American Indian women and men all
around the United States and Canada reject the use of the word
squaw in reference to American Indian women. The word has been imposed on our culture by European Americans and appears on hundreds of geographic place names. Suzan Shown Harjo brought the issue to national attention on the Oparh Winfrey Show back in 1992. Since that time projects to eliminate the use of the word on geographic sites have formed in Minnesota (Dawn Litzau and Angelene Losh), in Arizona (Delena Waddle and Seipe Flood), in California (Stormy Ogden), and in Iowa (Fawn Stubben).
Many other states are forming groups to erradicate the use of the word from geographic place names
and women's sports teams.
argue that the word squaw appears in the dictionary, remind them that the
also identified as derogatory. The Thesaurus of Slang lists the term squaw as a synonym for
prostitute, harlot, hussy, and floozy.
2.When people argue that the word originates in American Indian language point out that:
In the Algonquin languages the word squaw means vagina.
In the Mohawk language the word otsikwaw means female genitalia. Mohawk
men found that early European fur traders shortened the word to squaw because that
represented what they wanted from Mohawk women.
Although scholarship traces the word to the Massachusset Indians back in
the 1650s, the
word has different meanings (or may not exist at all) in hundreds of other American Indian
languages. This claim also assumes that a European correctly translated the Massachusset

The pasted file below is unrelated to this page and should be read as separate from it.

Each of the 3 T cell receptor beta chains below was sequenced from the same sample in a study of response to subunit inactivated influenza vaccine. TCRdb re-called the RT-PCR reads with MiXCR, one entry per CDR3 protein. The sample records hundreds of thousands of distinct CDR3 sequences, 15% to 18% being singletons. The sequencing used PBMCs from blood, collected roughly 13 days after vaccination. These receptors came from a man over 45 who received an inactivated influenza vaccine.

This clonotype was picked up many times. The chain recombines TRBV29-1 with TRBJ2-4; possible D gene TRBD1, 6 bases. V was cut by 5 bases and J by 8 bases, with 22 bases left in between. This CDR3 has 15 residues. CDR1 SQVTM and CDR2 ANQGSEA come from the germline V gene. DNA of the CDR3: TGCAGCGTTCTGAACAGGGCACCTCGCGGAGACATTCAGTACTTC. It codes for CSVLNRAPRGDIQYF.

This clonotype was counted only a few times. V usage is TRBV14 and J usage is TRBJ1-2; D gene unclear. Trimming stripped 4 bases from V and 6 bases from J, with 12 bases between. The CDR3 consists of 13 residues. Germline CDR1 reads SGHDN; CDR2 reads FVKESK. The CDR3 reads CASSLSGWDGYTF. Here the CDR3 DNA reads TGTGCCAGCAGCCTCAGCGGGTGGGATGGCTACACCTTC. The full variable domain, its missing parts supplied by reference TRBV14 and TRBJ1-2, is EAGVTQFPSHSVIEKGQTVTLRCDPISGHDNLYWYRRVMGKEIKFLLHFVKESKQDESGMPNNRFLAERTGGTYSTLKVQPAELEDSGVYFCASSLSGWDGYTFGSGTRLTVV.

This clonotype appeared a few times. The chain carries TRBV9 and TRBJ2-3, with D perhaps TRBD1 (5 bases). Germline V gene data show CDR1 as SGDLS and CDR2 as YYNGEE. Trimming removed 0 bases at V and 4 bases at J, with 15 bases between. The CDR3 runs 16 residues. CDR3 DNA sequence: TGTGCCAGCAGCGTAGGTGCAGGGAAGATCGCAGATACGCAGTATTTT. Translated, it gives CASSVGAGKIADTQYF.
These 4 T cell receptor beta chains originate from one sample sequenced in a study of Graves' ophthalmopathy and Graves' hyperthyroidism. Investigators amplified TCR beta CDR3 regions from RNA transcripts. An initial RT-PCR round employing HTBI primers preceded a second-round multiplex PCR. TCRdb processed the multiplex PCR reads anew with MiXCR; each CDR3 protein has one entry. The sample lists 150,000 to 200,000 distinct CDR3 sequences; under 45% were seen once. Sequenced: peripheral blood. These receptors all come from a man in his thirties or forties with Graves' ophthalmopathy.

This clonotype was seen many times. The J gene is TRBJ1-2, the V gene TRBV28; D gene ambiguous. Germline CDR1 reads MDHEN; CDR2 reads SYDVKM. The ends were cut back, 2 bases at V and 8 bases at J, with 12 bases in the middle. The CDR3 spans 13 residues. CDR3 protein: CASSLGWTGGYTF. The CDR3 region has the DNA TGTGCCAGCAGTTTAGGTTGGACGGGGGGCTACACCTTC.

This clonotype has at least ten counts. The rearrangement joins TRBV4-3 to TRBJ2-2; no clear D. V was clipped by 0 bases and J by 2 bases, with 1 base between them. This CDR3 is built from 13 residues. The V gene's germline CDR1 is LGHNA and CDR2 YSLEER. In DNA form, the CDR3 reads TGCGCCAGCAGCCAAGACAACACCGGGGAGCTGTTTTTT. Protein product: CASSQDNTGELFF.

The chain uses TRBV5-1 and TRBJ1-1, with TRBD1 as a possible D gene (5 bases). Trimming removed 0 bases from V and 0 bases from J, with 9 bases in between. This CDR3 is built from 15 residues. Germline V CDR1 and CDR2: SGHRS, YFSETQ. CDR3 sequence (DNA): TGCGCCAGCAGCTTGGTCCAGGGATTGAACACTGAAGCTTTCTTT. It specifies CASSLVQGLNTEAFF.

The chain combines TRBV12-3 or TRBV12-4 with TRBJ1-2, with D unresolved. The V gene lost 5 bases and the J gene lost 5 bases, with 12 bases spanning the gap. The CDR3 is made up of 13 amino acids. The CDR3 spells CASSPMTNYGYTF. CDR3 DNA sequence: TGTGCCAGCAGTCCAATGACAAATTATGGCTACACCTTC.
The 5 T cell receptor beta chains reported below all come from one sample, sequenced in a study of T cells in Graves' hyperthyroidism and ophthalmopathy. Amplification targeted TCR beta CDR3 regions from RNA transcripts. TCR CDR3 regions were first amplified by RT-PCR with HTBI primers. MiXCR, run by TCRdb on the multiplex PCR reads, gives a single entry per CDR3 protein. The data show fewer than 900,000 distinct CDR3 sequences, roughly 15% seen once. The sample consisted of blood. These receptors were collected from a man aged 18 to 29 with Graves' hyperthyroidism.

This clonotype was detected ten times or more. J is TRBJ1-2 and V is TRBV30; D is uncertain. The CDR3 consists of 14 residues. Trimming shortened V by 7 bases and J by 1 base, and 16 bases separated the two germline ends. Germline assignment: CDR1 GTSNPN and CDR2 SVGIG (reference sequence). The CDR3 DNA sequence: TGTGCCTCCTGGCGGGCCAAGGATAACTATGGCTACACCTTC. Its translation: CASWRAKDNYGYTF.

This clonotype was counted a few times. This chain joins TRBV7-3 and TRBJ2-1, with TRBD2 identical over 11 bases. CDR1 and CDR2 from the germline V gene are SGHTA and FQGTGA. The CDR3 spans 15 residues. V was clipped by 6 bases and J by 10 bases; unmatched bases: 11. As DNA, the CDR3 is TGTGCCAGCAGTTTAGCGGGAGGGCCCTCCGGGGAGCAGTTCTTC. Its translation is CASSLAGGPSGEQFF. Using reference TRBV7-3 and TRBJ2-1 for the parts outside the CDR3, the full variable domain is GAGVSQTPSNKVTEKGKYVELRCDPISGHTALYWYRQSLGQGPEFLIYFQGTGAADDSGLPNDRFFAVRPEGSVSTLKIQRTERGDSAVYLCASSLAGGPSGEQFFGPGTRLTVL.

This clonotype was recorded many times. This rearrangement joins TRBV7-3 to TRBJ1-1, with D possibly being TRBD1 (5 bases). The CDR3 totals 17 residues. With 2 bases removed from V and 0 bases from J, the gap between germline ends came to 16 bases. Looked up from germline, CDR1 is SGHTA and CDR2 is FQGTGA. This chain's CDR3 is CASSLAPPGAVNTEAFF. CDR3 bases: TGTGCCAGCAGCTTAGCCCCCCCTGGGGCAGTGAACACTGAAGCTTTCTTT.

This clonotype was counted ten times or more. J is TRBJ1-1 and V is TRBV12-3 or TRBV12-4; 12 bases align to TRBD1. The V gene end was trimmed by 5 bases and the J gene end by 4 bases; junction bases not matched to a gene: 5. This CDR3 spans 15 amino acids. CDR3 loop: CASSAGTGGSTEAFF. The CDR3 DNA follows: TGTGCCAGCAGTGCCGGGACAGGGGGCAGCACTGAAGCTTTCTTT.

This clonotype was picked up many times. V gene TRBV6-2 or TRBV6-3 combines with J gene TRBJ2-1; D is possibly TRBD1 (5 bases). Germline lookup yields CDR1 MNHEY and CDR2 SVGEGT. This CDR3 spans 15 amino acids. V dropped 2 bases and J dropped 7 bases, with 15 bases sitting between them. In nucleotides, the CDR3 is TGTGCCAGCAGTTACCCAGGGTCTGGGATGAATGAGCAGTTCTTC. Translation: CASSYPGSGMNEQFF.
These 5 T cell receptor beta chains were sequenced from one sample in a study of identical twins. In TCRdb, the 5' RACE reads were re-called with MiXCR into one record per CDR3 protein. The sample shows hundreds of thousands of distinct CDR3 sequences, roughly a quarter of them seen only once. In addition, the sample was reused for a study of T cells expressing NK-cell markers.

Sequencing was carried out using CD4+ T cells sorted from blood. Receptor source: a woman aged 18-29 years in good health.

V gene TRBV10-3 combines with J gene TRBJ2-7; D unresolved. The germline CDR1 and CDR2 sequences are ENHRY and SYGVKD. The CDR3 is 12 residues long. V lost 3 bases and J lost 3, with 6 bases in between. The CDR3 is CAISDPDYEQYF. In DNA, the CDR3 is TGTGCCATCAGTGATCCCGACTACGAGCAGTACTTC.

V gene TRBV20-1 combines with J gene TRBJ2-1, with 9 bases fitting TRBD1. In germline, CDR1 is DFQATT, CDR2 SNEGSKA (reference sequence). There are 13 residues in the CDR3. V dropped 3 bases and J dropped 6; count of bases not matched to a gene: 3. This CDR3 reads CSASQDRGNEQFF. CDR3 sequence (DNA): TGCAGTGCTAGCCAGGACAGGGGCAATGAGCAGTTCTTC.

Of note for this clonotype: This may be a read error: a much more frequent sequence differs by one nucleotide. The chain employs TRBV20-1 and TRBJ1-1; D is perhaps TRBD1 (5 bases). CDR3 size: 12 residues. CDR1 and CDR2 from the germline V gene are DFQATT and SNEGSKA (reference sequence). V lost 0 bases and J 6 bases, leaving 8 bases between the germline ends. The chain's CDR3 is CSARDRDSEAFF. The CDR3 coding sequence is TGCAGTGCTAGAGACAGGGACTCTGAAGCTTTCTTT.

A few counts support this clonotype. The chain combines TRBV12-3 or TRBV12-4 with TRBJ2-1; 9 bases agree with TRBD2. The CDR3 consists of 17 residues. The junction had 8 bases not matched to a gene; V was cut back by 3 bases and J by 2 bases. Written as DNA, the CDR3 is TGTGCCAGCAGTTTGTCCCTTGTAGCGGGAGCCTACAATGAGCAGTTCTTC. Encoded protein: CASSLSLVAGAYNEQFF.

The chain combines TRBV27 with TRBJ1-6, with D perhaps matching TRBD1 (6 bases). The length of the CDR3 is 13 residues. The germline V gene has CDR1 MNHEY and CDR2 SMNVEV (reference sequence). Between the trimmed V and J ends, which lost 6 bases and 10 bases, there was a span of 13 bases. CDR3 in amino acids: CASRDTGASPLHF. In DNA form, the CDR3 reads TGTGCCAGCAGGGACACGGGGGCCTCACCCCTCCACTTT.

language to English--that he understood the nuances of Indian speech.
Attitudes of white supremacy account for the need of seperate identifing
terms such as
squaw and buck. In order to justify the taking of the land, American Indian women and men
had to be labled with dehumanitizing terms. Europeans and European Americans spread
the use of the word as they moved westward across the continent.
say "it never used to bother Indian women to be called squaw, respond with
following questions and statement.
Were American Indian women of people ever asked? Have you ever asked an
Indian woman, man, or child how they feel about the word? (Do not say the word yourself,
simply call it the "s" word) then state that it has always been used to insult American
4.When people ask "why now?" explain that:
Through communication and education American Indian people have come to
the derogatory meaning of the word. American Indian women claim the right to define
ourselves as women and we reject the offensive term squaw.
(taken from the web page of American Indian Movement, Southern California Chapter)